The news that many of us would prefer vermin to a member of Congress at our dinner table should give us pause to consider what the real problem is with Washington. Politicians like to trot out reducing government waste, fraud, and abuse when they don’t want to cut spending, but the problem is not reigning in Federal Government waste. The problem is that our big government is waste.
Big government as an end in itself is a waste of money.
Did the Founding Fathers intend our government to be an end in itself? Looking at 2012’s tens of billions in improper payments, the largest public money wasters are big government entitlements and social insurance: Medicare, Medicaid, unemployment insurance, Supplemental Security Income, the Earned Income Credit, the National School Lunch Program, and other costs of a big government propping up its citizens. Do we need all this to run the country?
How much big government do we need?
More important, how little government can we get away with? Government is an expense. It creates nothing. That does not mean we have no use for government. It just means that we have a lot less use for it than we think we do.
There are some things we cannot do without. We need a military. As detestable as the idea is, we need some sort of a taxing body to raise money to pay for our defense and a handful of government workers. Other federal responsibilities have become liabilities. At one time our government was good at orchestrating massive projects like interstate highways and railways. That useful purpose has turned into calls to set up a massive infrastructure bank that would, no doubt, turn into a slush fund for unions eager to get their hands on federal projects subject to Davis-Bacon wage restrictions (see: Unions, Government, and Pensions Are Better Protest Targets). That is the problem with big government. It grows until what we are paying for becomes a detriment.
The Federal Government waste to stamp out is big government.
There is a lot more to Federal Government waste than the billions in public money lost to improper payments and fraud. Time, effort, and money are wasted by government officials, employees, and agencies we have convinced ourselves are essential. Consider wasteful big government expenses like paying for too many Cabinet members, agency heads, and their empires.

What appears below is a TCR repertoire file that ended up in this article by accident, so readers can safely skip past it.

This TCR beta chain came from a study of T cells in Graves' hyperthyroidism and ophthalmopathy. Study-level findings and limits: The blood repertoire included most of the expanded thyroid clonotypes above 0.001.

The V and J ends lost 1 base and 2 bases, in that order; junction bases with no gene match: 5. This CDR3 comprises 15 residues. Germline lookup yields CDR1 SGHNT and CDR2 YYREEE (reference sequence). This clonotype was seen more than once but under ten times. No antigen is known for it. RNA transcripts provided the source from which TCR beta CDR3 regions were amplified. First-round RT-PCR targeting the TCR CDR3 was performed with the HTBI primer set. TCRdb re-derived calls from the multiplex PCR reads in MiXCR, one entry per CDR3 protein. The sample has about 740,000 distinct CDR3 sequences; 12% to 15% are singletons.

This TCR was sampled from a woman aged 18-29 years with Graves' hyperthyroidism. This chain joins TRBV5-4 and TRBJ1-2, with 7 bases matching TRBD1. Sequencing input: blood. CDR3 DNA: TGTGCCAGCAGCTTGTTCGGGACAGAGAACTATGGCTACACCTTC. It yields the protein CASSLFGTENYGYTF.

Other than resigning, what has Labor Secretary Hilda Solis done for us? Did she put people back to work? Have our public schools improved because Arne Duncan insists teachers should make huge salaries and unions should be part of public education (see: How Democrats Are Stealing Education From Your Children)? Can we believe anything Janet Napolitano says about border security or controlling illegal immigration, and if we did, would we agree with anything we hear? Is Eric Holder’s pursuit of states that fall out of line something that advances the nation? The president’s Cabinet is topped by Joe Biden. Can anyone reading this recall a single thing he has done to make our lives better in exchange for his salary?
We need a Secretary of Defense. Much as it pains us we probably need a Vice President, just in case. A Secretary of State is important. We can probably make use of a Secretary of the Treasury, if we can find a good one. Otherwise, taxpayers should think about culling the herd. Did the head of the Small Business Administration save small businesses during the recession? Did the Secretary of Energy save us from spending on Solyndra? Did federal regulators prevent the Madoff scandal?
Agencies too big to be useful are more government waste.
Our bloated, agenda-laden Department of Education? Get rid of it. Give education back to state and local governments. Taxpayers are being taxed three times for education, shelling out for public schools at the state, local, and federal levels. We already pay too much for our public schools to have the federal government insist that illegals have a place in the classroom and unions belong at the decision making table.
Department of Justice? Defending lawsuits against states for protecting themselves against bad White House policy decisions is not something taxpayers should pay for. Arizona residents paid with their state taxes to implement SB 1070 and then paid with their federal taxes for the Justice Department to sue their state for passing the law. Then they paid again to defend the suit. Can you think of a better example of big government waste than that?
Department of Labor? With millions of long-term unemployed Americans looking for work, did we need Hilda Solis spending her time on the public dime stumping for illegals (see: Why No Effort to Identify and Report Illegal Workers?) and using unemployment as an excuse to promote the president’s threats of job-killing tax increases? Keep a few number crunchers and labor law lawyers. Get rid of the rest.
And the awards for the two largest offenders:
Should we give computers, monkeys, or 8-year olds a try, or dump our federal legislative body altogether? Perhaps we should have an assembly of governors and mayors. Many state and local governments are as broke as Washington, but some are doing well. At least that gives us a shred of hope that the country can do better, something we will never get from Congress.
A figurehead is useful for state dinners and public appearances. Given Barack Obama’s tendency to indulge himself without consulting Congress we might want to follow the lead of the British and have future presidents focus on being seen instead of being heard. Like Capitol Hill lawmakers, the only time we know the president is not doing more damage is when his lips are closed and the signing pen is safely out of reach.